The option to abandon a project might just strengthen your resolve to complete it, according to a study published in Psychological Science.
The study, from the Wharton School of the University of Pennsylvanis and Georgia State University, is detailed at the Association of Psychological Science's Minds for Business blog. It explored how people responded when given the option to complete a task as opposed to being required to do so.
Researchers Rom Schrift and Jeffrey Parker's subjects were asked to complete a word-search puzzle and told they could win a prize based on their performance. The rub: Some participants were allowed to opt out of doing the puzzle.
Those who were given the option not to participate not only spent more time on the puzzle, they performed better on it.
The researchers suggested that the power of choice played a role in the results. When people are reminded that they decided to take on a task or project, they might feel as though they need to double down in the face of difficulty.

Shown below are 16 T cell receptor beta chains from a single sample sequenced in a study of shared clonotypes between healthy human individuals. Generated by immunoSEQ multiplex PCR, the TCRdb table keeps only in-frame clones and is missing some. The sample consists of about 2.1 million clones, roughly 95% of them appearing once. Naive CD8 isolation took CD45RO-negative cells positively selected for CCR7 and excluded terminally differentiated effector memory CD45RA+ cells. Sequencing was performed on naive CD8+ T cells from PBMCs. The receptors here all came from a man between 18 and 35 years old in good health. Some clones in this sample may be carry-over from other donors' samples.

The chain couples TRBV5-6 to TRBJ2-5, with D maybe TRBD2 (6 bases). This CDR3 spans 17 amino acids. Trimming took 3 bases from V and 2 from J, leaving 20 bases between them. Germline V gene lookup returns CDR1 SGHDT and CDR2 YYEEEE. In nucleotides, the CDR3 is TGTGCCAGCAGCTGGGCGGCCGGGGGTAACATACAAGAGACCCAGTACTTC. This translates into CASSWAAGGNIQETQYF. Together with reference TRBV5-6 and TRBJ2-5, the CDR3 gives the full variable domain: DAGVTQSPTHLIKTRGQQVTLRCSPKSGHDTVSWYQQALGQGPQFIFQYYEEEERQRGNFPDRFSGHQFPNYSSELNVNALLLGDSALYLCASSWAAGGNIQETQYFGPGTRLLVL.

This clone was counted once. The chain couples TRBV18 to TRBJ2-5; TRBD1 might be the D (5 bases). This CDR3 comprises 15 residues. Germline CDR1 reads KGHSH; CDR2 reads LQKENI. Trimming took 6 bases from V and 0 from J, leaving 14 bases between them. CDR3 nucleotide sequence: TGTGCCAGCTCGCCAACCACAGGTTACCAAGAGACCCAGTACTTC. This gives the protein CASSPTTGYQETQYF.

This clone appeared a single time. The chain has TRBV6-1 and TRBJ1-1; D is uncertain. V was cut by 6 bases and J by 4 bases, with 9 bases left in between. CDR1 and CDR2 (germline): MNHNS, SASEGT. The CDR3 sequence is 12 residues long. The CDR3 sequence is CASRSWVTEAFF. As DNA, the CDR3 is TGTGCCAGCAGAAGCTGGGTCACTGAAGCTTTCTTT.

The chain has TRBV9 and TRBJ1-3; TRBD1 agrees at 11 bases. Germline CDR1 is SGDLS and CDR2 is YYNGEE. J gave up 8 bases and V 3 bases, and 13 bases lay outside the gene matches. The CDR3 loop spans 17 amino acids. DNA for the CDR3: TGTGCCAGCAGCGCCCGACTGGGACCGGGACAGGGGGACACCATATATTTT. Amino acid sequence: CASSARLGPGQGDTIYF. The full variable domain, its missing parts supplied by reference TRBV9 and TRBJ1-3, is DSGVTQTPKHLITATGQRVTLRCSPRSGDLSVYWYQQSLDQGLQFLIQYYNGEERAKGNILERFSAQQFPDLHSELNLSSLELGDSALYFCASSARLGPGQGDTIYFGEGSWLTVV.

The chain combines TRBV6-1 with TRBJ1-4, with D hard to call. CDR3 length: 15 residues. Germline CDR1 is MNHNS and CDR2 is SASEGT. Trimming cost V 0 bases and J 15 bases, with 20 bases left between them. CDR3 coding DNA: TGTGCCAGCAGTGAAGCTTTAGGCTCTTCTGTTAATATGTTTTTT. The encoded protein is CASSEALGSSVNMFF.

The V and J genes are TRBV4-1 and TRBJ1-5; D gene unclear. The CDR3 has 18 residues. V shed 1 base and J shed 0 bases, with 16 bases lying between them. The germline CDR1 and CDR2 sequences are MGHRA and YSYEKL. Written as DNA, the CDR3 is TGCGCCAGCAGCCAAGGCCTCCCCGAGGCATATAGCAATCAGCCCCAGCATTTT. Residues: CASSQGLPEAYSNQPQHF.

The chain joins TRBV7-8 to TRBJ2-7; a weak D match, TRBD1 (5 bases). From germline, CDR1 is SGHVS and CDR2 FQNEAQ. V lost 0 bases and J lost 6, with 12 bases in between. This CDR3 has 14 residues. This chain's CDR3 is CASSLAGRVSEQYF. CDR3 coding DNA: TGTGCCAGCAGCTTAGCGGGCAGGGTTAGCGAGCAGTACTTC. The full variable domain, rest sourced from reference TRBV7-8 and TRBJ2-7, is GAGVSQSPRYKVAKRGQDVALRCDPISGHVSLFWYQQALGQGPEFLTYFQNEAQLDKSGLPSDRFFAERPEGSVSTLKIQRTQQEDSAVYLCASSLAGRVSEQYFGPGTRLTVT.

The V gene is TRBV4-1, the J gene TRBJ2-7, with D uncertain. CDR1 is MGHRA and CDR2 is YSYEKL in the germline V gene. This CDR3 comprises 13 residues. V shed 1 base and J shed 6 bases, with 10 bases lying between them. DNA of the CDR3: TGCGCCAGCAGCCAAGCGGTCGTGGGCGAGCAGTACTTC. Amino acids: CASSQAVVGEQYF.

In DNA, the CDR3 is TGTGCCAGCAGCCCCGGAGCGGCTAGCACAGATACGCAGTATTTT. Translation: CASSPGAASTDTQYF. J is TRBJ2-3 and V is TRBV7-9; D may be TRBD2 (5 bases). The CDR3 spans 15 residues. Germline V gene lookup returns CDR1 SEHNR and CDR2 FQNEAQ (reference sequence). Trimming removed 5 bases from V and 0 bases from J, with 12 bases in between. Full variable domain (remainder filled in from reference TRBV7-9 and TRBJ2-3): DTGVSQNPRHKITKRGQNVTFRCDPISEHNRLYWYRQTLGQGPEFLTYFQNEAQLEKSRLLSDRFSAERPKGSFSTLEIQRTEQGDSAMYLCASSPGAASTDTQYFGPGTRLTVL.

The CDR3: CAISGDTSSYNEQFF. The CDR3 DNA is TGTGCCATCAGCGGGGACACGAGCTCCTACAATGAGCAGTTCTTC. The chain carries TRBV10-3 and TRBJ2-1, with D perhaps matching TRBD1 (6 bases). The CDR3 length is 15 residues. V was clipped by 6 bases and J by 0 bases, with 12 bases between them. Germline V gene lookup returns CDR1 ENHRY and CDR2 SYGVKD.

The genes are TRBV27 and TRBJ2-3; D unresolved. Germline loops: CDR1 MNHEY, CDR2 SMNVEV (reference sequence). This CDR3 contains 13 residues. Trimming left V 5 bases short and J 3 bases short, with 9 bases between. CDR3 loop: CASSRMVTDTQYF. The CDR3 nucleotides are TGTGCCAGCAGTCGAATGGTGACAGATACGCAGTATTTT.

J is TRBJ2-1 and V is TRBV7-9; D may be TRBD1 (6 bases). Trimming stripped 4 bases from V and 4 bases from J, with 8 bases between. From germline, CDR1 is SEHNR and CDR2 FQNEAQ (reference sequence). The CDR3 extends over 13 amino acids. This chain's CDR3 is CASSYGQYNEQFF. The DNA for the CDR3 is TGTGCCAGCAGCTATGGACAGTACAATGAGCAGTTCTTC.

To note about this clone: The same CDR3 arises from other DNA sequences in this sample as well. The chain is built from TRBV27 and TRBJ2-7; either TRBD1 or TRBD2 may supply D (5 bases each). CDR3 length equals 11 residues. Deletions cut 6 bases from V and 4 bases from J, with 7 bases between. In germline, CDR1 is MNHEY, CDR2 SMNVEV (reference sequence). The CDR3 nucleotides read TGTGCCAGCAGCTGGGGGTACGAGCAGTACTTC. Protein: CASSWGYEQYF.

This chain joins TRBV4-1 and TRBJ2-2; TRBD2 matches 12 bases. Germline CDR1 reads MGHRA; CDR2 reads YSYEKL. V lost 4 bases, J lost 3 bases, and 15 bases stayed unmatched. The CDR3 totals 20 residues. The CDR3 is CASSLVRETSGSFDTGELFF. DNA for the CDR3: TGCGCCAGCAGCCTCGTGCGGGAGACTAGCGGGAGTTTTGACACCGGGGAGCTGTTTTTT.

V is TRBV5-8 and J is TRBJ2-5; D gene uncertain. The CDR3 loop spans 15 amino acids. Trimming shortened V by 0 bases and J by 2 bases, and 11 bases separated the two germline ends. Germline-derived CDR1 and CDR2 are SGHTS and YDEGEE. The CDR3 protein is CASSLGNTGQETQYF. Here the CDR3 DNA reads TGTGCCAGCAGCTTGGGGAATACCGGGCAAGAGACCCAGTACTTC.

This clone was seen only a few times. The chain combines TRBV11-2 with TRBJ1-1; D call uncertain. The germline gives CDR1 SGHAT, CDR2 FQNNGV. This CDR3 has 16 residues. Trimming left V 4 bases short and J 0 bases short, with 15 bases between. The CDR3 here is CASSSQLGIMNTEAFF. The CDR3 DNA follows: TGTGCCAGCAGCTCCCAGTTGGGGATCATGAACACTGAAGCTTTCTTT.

The findings may help guide your actions as a leader. You might consider, when you can afford to do so, asking employees if they would like to participate in a new initiative. The study suggests that allowing them to opt in could ultimately result in higher productivity and persistence. Of course, if nobody says yes, then you have a problem--so you should use this tactic strategically (such as for projects that you know people will be excited about).
The findings might also help you realize when it's time to give up on a project. While the study indicates that people work harder when they know they can leave something behind, it sounds a little less surprising when you give that statement an alternative reading: that it is more difficult to abandon a task you chose. Letting go of pet projects is difficult, but you might find it a little easier if you're aware of this bias.